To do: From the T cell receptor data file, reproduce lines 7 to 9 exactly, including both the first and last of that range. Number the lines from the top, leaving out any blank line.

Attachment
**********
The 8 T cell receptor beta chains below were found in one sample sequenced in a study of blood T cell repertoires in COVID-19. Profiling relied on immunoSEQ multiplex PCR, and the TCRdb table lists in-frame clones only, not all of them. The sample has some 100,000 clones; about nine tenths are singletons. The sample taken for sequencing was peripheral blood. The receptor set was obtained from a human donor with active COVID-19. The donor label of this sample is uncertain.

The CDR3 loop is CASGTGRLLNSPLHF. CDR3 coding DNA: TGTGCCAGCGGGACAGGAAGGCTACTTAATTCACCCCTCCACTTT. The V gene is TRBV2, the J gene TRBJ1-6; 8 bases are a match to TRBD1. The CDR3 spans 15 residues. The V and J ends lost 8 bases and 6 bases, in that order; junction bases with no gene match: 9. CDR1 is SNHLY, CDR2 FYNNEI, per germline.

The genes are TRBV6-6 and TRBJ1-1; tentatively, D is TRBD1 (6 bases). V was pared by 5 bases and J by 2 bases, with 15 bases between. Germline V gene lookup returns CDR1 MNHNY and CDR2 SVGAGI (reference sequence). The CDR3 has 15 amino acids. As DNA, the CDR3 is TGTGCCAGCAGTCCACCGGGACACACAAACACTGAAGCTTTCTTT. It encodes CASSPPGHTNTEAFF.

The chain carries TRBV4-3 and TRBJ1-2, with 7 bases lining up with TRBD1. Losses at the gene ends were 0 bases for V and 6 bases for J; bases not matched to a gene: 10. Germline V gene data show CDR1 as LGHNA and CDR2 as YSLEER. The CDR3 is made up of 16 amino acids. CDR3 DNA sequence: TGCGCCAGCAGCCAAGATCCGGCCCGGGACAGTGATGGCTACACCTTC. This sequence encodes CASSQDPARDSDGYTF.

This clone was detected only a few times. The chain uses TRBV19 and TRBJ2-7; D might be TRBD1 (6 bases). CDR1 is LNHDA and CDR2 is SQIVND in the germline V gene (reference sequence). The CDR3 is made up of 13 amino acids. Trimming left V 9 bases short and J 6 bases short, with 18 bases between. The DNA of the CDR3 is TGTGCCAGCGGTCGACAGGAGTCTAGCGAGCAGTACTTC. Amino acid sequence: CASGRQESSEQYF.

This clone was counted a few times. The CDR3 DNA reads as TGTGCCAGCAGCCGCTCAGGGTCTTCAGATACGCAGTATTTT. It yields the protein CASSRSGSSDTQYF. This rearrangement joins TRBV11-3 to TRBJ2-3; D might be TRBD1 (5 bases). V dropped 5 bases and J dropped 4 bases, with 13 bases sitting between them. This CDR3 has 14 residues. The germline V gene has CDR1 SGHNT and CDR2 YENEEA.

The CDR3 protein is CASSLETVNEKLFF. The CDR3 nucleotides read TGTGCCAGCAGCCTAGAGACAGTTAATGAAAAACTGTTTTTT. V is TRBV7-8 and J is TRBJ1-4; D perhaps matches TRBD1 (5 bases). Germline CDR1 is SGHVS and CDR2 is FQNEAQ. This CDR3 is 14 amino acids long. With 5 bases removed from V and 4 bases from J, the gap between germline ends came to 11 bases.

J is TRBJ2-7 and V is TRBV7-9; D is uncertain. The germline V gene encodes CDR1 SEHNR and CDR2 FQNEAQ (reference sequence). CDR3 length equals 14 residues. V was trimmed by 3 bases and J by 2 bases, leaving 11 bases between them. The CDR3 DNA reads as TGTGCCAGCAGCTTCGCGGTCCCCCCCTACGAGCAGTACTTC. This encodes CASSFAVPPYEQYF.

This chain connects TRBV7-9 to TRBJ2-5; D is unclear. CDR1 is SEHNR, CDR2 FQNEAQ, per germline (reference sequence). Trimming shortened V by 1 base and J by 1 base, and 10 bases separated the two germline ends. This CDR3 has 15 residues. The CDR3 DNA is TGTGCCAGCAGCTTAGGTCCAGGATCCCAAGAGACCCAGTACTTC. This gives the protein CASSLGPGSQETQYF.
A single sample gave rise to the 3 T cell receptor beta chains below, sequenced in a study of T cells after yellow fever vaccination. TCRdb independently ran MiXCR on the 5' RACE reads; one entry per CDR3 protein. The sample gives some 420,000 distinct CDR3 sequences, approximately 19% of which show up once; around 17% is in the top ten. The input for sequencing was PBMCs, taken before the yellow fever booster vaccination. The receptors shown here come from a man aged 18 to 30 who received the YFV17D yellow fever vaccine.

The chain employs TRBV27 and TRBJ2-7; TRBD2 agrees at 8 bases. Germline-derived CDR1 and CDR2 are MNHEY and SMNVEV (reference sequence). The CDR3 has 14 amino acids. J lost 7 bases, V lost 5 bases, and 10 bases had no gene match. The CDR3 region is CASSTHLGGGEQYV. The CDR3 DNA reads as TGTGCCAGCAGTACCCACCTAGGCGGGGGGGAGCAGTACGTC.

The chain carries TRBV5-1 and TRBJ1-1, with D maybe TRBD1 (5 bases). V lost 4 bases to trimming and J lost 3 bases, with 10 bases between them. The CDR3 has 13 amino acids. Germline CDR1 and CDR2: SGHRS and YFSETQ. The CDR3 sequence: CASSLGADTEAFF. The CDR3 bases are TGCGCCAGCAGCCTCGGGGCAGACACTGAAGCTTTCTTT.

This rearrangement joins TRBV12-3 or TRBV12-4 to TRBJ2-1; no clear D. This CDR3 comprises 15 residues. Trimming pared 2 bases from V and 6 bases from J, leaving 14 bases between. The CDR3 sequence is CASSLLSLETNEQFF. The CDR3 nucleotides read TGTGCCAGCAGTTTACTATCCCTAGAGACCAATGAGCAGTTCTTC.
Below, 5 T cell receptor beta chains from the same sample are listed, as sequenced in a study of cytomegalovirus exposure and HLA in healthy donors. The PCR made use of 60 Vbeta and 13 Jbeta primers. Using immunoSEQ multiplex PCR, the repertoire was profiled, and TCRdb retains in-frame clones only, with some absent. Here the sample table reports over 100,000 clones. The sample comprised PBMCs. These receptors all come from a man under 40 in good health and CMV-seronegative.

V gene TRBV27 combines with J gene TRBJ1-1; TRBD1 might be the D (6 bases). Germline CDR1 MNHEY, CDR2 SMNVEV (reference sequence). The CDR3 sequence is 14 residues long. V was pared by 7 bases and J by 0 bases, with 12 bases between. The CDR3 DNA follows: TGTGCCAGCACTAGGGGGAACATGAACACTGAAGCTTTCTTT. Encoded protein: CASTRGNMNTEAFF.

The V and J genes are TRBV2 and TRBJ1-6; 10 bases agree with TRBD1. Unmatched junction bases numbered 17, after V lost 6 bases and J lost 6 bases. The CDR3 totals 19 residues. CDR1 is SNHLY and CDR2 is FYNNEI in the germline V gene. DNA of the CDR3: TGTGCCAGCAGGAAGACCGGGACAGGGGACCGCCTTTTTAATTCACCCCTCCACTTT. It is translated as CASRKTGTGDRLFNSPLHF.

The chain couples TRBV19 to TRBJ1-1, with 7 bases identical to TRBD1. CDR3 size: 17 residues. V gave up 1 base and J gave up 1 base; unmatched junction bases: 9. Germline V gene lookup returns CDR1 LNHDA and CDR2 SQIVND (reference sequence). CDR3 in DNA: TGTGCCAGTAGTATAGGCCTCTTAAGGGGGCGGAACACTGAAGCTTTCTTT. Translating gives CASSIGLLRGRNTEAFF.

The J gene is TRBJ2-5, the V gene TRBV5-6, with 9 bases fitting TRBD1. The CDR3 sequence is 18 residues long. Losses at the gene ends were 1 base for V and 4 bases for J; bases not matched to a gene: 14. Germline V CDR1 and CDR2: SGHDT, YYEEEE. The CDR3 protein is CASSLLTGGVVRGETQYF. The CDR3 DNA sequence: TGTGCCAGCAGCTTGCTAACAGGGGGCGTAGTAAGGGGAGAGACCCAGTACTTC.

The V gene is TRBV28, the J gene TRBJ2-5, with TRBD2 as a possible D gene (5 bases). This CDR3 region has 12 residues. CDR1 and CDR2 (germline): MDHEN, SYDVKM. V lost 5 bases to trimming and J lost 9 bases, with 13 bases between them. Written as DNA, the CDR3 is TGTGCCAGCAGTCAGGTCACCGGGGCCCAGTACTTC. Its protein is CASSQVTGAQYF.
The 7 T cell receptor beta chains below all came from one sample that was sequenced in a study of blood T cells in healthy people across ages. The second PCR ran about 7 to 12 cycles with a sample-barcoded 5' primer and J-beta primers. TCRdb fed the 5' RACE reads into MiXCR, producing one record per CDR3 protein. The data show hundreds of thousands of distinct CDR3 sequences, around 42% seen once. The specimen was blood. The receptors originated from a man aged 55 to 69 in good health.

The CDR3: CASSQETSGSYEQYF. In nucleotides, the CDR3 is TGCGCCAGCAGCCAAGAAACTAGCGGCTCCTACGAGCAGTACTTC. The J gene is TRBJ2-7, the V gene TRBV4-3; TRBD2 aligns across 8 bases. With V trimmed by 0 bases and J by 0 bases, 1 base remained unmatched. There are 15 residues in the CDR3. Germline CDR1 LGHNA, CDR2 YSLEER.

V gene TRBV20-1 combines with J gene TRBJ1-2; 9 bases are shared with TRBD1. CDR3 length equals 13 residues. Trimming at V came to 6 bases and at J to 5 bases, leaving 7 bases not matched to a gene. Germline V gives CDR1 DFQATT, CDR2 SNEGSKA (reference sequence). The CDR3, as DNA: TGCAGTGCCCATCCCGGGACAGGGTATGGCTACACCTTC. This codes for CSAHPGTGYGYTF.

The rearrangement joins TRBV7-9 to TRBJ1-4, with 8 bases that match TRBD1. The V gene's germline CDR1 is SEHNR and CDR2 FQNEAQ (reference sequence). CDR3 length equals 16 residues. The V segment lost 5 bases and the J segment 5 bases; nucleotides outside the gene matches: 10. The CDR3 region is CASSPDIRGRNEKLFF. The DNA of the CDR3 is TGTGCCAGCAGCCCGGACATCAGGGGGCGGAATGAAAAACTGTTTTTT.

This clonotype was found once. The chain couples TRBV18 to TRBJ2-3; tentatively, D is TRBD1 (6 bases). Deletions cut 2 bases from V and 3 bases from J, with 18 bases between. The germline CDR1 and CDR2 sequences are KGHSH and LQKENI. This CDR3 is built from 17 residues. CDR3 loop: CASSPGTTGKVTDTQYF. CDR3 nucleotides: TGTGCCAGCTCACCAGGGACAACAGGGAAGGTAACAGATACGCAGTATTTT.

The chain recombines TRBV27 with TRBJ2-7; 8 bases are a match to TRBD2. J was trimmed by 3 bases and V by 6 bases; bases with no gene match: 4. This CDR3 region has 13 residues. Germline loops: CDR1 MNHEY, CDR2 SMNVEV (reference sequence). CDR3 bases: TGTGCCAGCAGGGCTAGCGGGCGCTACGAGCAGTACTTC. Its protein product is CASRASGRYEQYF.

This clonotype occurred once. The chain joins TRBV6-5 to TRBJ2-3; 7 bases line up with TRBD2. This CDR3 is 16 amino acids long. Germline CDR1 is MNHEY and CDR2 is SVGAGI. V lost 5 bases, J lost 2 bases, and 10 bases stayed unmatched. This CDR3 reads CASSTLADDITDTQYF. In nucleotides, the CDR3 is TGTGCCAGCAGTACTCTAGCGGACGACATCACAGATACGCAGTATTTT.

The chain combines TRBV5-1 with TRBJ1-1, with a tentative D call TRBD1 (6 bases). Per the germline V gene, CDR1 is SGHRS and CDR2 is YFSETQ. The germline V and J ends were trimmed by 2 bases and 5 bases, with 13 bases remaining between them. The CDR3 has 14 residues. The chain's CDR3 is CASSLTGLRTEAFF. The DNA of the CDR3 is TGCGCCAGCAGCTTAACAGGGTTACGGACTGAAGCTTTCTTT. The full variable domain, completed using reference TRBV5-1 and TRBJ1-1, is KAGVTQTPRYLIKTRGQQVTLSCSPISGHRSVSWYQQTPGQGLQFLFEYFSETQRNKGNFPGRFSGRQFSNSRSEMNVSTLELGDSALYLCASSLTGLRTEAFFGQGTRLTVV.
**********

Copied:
The CDR3 protein is CASSLETVNEKLFF. The CDR3 nucleotides read TGTGCCAGCAGCCTAGAGACAGTTAATGAAAAACTGTTTTTT. V is TRBV7-8 and J is TRBJ1-4; D perhaps matches TRBD1 (5 bases). Germline CDR1 is SGHVS and CDR2 is FQNEAQ. This CDR3 is 14 amino acids long. With 5 bases removed from V and 4 bases from J, the gap between germline ends came to 11 bases.

J is TRBJ2-7 and V is TRBV7-9; D is uncertain. The germline V gene encodes CDR1 SEHNR and CDR2 FQNEAQ (reference sequence). CDR3 length equals 14 residues. V was trimmed by 3 bases and J by 2 bases, leaving 11 bases between them. The CDR3 DNA reads as TGTGCCAGCAGCTTCGCGGTCCCCCCCTACGAGCAGTACTTC. This encodes CASSFAVPPYEQYF.

This chain connects TRBV7-9 to TRBJ2-5; D is unclear. CDR1 is SEHNR, CDR2 FQNEAQ, per germline (reference sequence). Trimming shortened V by 1 base and J by 1 base, and 10 bases separated the two germline ends. This CDR3 has 15 residues. The CDR3 DNA is TGTGCCAGCAGCTTAGGTCCAGGATCCCAAGAGACCCAGTACTTC. This gives the protein CASSLGPGSQETQYF.